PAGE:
By Siobhan Elizabeth Ball
Elm Staff Writer
With increasing opportunities open to students following the restrictions brought about by the COVID-19 pandemic, many students might be considering traveling abroad for a semester. According to Washington College’s website, the College’s study abroad program “expands world perspectives as it opens minds to different political, social, cultural, and economic traditions,” and is open to students regardless of their major.
If you are not sure if you should study in another country, take some advice from current international exchange and study abroad students at WC.
Discover new interests
Immersing yourself in a new country, city, and culture can help you to uncover new interests that you may not have been able to explore before. You might discover that you want to learn how to cook after tasting local delicacies in Spain; during a semester in Australia, you could realize your passion for history after learning about Aboriginal culture; while in Amsterdam, you could develop a love for architecture after seeing the sights.
According to junior Marion Morio, an international exchange student from Universite Grenoble Alpes, France, her experiences abroad helped to shape her career aspirations.
“I tried to get the best from my time here by joining clubs, traveling as much as I could, and developing skills for my future career working as a videographer and photographer for the sports teams on campus,” Morio said.
Make yourself more marketable
Some believe that study abroad boosts your resume and sets you apart in job interviews. According to Indeed, employers and graduate programs look favorably on these unique experiences because they know the value of a global perspective.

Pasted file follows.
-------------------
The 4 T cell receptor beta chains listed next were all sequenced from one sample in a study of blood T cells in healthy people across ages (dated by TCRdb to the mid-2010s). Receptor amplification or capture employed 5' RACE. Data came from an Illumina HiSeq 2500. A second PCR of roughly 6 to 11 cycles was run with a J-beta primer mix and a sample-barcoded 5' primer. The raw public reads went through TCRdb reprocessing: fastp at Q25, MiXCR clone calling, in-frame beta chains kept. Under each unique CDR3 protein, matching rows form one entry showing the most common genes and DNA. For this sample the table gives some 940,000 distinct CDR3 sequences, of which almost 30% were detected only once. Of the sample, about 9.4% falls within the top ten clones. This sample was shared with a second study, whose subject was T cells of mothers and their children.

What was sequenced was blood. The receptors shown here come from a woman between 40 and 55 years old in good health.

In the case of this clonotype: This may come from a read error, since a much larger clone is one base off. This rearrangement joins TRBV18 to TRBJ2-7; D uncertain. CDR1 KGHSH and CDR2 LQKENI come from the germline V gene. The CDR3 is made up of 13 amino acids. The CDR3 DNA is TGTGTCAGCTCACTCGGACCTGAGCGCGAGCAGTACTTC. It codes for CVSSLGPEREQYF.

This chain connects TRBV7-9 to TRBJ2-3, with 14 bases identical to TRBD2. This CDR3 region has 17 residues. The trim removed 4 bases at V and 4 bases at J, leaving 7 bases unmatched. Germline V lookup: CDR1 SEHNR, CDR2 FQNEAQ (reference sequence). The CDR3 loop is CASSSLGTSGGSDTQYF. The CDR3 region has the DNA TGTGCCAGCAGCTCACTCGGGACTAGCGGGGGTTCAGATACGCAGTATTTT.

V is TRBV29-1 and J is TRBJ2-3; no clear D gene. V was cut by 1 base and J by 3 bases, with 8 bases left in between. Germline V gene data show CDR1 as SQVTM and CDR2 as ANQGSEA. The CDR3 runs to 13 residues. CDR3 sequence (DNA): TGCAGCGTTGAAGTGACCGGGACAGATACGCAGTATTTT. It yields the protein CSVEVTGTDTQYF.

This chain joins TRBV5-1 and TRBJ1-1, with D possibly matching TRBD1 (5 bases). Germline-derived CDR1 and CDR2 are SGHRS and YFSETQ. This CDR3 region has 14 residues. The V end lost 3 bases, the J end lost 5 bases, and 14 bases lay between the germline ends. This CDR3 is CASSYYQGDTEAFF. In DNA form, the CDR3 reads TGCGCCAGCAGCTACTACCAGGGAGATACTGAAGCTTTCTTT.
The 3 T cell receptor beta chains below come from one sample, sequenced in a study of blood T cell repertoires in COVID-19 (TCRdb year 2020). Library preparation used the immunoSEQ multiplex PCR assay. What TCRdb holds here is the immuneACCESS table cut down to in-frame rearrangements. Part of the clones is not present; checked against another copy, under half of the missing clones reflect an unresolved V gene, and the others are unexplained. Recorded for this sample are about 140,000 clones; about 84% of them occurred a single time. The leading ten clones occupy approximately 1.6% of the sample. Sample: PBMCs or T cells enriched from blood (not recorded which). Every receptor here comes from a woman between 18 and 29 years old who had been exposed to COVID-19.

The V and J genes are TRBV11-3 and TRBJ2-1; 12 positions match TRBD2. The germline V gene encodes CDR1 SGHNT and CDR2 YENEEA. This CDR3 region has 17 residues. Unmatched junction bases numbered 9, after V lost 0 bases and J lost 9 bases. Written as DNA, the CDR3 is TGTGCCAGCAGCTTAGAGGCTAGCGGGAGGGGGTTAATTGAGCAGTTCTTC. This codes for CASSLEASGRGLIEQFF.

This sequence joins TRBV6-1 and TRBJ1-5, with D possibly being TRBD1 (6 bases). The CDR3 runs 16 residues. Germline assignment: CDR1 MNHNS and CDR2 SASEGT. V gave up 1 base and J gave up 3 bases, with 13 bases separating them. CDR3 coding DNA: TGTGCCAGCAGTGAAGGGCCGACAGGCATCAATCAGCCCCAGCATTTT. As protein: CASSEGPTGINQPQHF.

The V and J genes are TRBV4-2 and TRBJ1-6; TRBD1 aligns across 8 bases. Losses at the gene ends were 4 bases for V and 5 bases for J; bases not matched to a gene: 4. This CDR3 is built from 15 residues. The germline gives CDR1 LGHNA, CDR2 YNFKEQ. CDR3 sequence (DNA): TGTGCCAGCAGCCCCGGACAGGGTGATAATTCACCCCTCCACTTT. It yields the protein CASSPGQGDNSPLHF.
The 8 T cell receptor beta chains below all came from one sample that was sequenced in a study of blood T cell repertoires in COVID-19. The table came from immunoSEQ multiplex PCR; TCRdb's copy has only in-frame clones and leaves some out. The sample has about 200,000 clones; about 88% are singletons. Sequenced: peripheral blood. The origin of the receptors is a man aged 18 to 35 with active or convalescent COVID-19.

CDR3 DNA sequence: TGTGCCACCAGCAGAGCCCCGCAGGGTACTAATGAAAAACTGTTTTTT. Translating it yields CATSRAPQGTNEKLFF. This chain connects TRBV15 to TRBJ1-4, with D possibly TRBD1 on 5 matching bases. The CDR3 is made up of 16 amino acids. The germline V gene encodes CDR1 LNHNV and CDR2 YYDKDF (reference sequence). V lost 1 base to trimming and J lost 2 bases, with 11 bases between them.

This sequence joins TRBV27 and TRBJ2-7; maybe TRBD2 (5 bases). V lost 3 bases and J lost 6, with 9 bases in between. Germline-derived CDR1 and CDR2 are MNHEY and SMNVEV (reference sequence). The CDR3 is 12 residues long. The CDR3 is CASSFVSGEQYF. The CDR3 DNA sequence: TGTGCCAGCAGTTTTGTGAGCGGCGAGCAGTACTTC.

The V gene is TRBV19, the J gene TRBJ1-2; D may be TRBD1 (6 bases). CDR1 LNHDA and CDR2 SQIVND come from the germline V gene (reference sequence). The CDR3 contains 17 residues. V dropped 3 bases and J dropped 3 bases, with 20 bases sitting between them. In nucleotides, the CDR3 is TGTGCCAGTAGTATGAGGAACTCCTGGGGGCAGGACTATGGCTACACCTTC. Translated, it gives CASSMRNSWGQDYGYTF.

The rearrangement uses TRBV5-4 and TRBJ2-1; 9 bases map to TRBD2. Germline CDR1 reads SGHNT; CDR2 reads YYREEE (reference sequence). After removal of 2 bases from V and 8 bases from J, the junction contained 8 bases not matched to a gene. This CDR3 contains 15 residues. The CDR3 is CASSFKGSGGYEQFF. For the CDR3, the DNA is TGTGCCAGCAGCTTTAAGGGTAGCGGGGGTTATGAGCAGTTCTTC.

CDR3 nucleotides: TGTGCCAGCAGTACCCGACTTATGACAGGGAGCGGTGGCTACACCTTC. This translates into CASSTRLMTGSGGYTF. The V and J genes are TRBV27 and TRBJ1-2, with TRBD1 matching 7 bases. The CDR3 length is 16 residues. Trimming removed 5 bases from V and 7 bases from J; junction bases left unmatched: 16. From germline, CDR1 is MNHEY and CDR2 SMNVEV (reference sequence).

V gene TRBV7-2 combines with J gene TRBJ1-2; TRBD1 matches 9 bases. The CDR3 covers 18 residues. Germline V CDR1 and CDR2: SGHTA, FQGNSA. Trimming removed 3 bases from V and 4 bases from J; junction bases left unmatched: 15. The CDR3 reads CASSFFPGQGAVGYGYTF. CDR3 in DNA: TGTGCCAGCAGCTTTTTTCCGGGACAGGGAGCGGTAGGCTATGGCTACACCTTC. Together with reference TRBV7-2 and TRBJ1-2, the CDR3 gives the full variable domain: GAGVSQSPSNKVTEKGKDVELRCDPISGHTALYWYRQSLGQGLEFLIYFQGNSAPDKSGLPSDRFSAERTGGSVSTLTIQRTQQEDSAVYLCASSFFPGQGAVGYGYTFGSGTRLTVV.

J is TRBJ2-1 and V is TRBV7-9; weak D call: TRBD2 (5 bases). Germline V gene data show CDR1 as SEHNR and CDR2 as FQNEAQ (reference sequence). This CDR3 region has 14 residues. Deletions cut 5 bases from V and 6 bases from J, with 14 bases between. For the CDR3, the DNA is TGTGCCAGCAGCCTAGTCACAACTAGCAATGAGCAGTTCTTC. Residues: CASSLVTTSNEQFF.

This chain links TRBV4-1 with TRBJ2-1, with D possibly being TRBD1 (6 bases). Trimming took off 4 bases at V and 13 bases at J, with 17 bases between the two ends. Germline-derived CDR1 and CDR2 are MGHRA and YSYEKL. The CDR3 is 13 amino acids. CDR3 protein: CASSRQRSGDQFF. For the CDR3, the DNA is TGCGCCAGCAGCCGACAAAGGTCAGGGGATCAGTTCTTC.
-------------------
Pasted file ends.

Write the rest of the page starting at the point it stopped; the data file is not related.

You might have greater access to career opportunities because you have received a college education from more than one institution, which demonstrates adaptability, communication skills, and cultural awareness.
Create a global network
You have the chance to meet a wide range of people while studying abroad. According to The Council on International Educational Exchange, those you meet while in another country often become great friends, and the relationships that you develop could be lifelong.
Sophomore Will Charvala, who is studying at the American Business School in Paris next semester, is excited for the social aspect of traveling.
“I was inspired by my mom to study abroad because she always talks about her experience studying in Rome. She would tell me what a great time she had meeting new people and experiencing things she would not have had in the United States,” Charvala said.
Broaden your academic skills
Global academic institutions often have different teaching styles, which help to broaden your skills as you are exposed to new and valuable knowledge.
The United Kingdom versus the US is a prime example of this, with the former leaning toward fewer assignments with a higher percentage per class grade, whereas the latter has more frequent assignments at a lower percentage, according to Business Insider.
Independence and Personal Development
As you learn more about yourself through your experiences, studying abroad can be a time of great personal development. You might discover that you can do more than you thought you were capable of, gaining confidence as you figure things out on your own. As you adapt to an unfamiliar environment, your independence and worldview will undoubtedly expand.
According to senior Hattie Starkey, an international exchange student from the University of Hull, United Kingdom, studying abroad can bring out new sides of yourself.
“From a personal perspective I think that it definitely brought me out of my shell and encouraged me to interact with different types of people,” Starkey said.
If you are interested in spending a semester or an academic year studying abroad, get in touch with the Global Education Office, which is located in the Foster House on Washington Avenue. Washington College has a variety of partner institutions for students to choose from, and you can start studying abroad as early as the spring of your sophomore year. Next year, the study abroad destinations range from Australia, Turkey, France, Spain, Japan, Brazil, and more.
Photo caption: This year’s international exchange student cohort was celebrated with a farewell reception on Wednesday, May 3.
Photo courtesy of Siobhan Elizabeth Ball.